The so-called "jobs-housing imbalance," with its single-minded focus on work-to-home transportation, misses the mark.
Instead, what we must fix today is our daunting "infrastructure-housing imbalance."
Our aging and broken facilities are woefully inadequate to serve today's population, let alone 9,463 new residents who would inhabit the 3,505 new units that the state --> through the Association of Bay Area Governments (ABAG) -- calls our "allocation."
Where are the funds for the services and facilities these new residents would need?
Meeting the needs of our current population and basic maintenance eat up most of our city budget. The tendency has been for the State to take more and more funds from cities, leaving us with the shortfall. Palo Alto will need to ask for new taxes to pay for facility improvements that are needed now. And global demand for concrete and steel means the cost of these improvements will likely continue to surpass all estimates so far.
Building thousands of new housing units would simply break our city budget's back. Continuing to flip retail and other commercial properties to housing would only compound the dire fiscal problems we face. City planners figure that each residential unit brings six to 10 new car trips per day, with only 2 to 4 of these work-related.
Packing people in like sardines will not prevent global warming. Promised increases in public-transit ridership from dense housing -- whether via utopian monorail or simple buses -- have been shown to be overly optimistic and do not justify over-building Palo Alto, bringing intolerable stresses on every other part of our aging infrastructure.
To begin correcting our infrastructure-housing imbalance, we must sharply question high-growth allocations set at the state level and divided among cities by ABAG.
Over-building market-rate housing to yield 15 to 20 percent affordable units does not produce true affordability. "Sensible growth" -- with only the appropriate amount and types of development we need, where it is needed, with an eye on community costs and revenue generation -- is a whole lot smarter.
Stepping back, let's look at some of the influences on policy in Sacramento. The California Building Industry Association (CBIA) -- the "official voice" of 6,500 member companies -- outlines its mission on its Web site: www.cbia.org/index.cfm?pageid=425.
It lists a "top ten" set of reasons to join, one of which is to improve a firm's bottom line. But the number-one reason to join is: "Advocacy. Our lobbyists work year-round in Washington, D.C., Sacramento, and your community to promote the homebuilding industry and protect your livelihood."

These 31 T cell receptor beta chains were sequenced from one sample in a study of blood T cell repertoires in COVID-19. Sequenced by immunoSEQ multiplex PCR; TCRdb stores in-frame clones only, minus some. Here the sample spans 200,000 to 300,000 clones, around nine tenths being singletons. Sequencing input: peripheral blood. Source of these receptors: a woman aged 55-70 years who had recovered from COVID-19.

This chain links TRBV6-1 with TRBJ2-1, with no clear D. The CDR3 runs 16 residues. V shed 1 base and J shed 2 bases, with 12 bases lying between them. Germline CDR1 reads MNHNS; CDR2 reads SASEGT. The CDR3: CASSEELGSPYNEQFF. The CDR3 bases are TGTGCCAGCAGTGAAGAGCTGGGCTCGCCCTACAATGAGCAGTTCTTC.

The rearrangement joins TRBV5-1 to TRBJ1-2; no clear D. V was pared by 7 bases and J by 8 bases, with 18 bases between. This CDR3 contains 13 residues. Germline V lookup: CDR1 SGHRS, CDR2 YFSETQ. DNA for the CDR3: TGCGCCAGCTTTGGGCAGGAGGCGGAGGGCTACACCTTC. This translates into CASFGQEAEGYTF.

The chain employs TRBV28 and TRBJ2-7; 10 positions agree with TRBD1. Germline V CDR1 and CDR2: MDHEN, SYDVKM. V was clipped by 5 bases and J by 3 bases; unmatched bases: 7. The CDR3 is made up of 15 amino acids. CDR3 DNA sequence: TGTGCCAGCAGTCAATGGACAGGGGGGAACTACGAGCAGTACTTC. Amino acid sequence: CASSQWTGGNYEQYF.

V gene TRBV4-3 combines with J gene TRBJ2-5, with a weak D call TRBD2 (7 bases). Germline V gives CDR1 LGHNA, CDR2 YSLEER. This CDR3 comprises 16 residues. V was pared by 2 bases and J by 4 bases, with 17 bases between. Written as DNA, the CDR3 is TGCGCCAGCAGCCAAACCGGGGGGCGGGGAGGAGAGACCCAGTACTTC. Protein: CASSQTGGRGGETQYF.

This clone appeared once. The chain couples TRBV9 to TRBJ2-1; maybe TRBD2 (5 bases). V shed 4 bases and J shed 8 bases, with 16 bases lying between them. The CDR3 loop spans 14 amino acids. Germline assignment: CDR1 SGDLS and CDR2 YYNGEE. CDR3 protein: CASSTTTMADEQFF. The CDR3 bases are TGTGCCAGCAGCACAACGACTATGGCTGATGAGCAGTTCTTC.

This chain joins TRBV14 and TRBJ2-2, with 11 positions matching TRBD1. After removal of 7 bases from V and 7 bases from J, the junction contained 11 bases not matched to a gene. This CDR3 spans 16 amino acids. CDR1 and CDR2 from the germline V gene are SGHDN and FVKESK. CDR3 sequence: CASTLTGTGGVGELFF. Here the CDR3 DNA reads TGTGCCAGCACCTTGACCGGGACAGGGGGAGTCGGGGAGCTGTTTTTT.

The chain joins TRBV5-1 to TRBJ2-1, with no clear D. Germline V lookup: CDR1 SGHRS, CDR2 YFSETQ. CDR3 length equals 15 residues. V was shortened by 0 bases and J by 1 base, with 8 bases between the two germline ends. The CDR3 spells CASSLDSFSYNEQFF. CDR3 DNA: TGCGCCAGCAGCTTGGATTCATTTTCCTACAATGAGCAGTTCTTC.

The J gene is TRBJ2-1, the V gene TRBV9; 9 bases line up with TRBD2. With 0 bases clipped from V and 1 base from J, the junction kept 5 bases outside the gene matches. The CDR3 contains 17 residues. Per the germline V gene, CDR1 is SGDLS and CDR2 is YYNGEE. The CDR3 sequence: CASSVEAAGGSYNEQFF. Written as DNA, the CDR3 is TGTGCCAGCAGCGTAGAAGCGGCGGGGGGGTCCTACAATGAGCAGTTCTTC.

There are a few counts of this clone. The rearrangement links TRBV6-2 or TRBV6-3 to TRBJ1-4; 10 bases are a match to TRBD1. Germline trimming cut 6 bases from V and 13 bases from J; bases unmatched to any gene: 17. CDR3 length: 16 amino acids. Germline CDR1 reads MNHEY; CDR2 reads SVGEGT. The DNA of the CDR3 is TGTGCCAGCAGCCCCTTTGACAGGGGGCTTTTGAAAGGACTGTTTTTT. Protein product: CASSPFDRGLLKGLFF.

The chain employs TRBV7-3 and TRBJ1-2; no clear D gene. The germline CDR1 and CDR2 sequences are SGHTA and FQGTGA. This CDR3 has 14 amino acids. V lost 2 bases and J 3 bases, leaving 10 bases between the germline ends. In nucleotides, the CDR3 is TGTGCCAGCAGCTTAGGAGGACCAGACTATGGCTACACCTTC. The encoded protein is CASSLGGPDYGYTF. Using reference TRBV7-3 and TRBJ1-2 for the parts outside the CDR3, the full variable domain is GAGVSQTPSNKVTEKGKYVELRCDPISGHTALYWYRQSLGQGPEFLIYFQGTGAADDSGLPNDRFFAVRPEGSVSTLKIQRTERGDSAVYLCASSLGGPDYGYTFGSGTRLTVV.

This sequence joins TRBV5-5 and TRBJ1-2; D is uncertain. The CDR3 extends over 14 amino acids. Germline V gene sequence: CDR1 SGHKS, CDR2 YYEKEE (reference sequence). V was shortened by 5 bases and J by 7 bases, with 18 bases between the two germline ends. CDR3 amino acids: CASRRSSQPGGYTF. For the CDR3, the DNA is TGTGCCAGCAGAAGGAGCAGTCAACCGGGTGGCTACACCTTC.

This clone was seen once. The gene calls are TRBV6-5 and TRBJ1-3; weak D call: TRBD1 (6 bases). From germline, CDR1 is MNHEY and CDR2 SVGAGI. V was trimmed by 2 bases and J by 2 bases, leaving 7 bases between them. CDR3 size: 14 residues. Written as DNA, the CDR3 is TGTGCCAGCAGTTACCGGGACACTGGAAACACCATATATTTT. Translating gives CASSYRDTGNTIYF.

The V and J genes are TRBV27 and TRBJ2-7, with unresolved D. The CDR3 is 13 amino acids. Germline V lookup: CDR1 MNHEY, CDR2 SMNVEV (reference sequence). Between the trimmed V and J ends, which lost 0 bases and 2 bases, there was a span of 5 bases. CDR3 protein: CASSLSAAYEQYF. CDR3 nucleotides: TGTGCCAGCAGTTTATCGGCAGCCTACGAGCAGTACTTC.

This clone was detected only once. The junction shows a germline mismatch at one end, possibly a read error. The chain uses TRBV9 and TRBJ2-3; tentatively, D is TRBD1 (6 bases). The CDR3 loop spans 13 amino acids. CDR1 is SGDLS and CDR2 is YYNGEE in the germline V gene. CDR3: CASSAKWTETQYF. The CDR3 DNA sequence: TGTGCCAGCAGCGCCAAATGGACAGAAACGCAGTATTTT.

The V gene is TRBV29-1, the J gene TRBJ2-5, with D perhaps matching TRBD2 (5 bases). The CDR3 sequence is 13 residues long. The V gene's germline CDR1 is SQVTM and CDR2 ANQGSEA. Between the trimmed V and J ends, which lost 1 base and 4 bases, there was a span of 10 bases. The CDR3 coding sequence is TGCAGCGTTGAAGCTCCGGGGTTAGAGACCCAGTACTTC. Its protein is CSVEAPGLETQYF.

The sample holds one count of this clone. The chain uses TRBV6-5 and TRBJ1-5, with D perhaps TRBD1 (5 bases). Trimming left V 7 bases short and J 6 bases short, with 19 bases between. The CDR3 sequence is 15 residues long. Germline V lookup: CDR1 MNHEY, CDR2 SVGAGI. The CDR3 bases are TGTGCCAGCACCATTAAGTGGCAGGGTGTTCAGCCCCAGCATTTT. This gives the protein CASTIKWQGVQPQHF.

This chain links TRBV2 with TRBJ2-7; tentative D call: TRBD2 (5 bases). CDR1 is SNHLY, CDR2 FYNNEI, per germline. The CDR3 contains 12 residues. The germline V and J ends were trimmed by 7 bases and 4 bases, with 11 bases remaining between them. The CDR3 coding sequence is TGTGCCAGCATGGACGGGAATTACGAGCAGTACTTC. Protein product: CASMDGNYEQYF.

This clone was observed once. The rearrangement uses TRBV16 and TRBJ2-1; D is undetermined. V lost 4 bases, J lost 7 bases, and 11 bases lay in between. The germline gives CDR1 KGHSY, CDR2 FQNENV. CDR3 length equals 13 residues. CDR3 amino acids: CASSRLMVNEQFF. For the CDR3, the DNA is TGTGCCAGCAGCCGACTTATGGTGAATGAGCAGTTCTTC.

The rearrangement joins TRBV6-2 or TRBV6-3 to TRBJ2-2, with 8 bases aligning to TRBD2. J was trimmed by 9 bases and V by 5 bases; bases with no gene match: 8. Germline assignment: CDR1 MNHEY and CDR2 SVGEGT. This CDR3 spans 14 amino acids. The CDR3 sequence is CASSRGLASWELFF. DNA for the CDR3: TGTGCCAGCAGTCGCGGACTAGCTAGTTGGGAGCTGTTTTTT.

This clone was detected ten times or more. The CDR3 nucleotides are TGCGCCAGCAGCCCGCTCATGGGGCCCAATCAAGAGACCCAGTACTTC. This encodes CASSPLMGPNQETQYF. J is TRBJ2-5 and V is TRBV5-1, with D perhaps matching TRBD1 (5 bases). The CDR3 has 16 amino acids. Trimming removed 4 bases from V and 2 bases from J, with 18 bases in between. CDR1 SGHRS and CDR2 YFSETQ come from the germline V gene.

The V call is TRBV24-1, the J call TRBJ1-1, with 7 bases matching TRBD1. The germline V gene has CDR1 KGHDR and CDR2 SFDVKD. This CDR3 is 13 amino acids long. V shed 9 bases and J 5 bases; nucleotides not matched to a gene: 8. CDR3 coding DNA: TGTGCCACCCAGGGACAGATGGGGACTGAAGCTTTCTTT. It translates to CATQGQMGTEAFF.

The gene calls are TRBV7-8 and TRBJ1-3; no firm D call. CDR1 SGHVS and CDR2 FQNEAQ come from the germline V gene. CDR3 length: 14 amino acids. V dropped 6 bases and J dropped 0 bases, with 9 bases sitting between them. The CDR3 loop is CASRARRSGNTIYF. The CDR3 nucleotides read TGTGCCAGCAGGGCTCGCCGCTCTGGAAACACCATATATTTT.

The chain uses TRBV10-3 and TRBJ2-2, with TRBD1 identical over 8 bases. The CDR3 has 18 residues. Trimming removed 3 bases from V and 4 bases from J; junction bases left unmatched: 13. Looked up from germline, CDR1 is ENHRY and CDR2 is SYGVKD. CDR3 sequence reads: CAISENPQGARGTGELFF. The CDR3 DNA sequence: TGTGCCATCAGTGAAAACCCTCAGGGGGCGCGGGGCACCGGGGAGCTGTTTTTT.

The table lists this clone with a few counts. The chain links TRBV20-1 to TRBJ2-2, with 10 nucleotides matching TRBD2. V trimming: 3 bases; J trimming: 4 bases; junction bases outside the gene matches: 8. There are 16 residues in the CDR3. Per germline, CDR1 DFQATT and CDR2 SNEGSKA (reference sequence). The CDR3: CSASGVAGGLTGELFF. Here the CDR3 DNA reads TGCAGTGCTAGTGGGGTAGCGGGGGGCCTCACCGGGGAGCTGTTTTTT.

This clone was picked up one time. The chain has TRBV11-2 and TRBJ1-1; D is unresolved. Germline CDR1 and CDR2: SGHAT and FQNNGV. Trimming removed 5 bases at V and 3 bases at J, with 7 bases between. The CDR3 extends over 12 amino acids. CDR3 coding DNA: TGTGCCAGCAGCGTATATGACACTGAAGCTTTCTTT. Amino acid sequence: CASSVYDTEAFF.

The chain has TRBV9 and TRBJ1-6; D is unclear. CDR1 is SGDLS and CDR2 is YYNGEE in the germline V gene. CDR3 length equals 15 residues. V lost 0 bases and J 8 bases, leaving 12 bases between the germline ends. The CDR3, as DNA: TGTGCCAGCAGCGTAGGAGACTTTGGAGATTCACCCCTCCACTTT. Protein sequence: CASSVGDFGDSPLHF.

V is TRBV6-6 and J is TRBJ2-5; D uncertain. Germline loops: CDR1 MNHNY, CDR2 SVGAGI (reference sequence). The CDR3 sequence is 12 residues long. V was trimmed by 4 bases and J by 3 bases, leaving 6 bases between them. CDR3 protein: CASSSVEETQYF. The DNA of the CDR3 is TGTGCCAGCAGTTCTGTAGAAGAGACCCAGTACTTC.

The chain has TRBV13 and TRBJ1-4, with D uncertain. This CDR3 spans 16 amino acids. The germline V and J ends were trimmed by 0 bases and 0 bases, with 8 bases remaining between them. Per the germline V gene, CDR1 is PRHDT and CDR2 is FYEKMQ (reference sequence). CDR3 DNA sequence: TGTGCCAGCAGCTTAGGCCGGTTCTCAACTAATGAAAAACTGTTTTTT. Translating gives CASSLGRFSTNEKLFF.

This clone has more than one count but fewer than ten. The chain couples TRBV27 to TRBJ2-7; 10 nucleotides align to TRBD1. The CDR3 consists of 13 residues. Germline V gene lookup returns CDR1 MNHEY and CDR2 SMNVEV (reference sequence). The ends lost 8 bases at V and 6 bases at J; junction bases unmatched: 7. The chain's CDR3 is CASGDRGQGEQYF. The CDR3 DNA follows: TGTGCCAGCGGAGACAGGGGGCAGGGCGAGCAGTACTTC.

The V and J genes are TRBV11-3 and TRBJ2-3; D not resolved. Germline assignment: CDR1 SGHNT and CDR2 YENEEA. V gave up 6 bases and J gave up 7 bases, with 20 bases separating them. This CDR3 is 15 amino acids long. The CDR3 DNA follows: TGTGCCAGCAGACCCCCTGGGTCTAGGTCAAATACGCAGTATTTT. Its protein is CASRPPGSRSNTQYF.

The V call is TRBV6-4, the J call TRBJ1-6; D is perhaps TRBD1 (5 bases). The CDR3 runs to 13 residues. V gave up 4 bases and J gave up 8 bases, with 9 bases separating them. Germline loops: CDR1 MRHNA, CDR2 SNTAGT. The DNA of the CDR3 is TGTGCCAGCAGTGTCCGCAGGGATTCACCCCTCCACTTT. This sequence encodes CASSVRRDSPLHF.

Another influential organization, Home Builders of America, Northern California (HBANC) has a political action committee. The committee's purposes, according to HBANC's Web site (http://www.hbanc.org/pac.php), are to "identify local and state elected officials and candidates for office of the State of California who have supported the political and economic interests of the California building industry, or who are or may be in a position to support those interests, and to make financial contributions to their campaign funds, and to participate, where consistent, with the objectives of HBANC, in local, regional, or statewide ballot measures and issues campaigns."
State policies appear to reflect building-industry objectives while ignoring costly infrastructure backlogs that exist right now.
The Division of Housing Policy Development, part of the State Department of Housing and Community Development (http://www.hcd.ca.gov/hpd/), describes its own work as follows:
"HPD also administers state housing element law, including the review of local general plan housing elements; prepares numerous state plans and reports and conducts research to facilitate housing development and improvement, including an annual report on redevelopment agencies housing activities; and provides a wide range of technical assistance to local governments, public and private housing providers, business and industry groups, housing advocates and interested citizens." .)
The top "Strategic Objective" of the state Department of Housing and Community Development is to "Increase housing supply by strengthening the effectiveness of housing law as a tool to reduce local regulatory barriers." Performance measures include introduction, approval and passage of legislation; the number of stakeholder groups who support the legislation; and higher issuance of building permits in compliance with housing element law." (http://www.hcd.ca.gov/hpd/.)
Past trade-group victories include eliminating impacts on schools and water demand from environmental review of local development proposals.
And the state seems to mandate that we "just build more" without supplying adequate funding for the new infrastructure that will be required by the growth in housing and new residents.
This housing allocation threatens Palo Alto's facilities, schools, our quality of life -- and our budget as a whole.
In short, the state and ABAG housing allocations represent an unfunded mandate on Palo Alto and other cities. We cannot afford to build more housing without a substantial infusion of new funds for libraries, parks, schools, streets -- and the list goes on.
City officials should reject ABAG's allocation.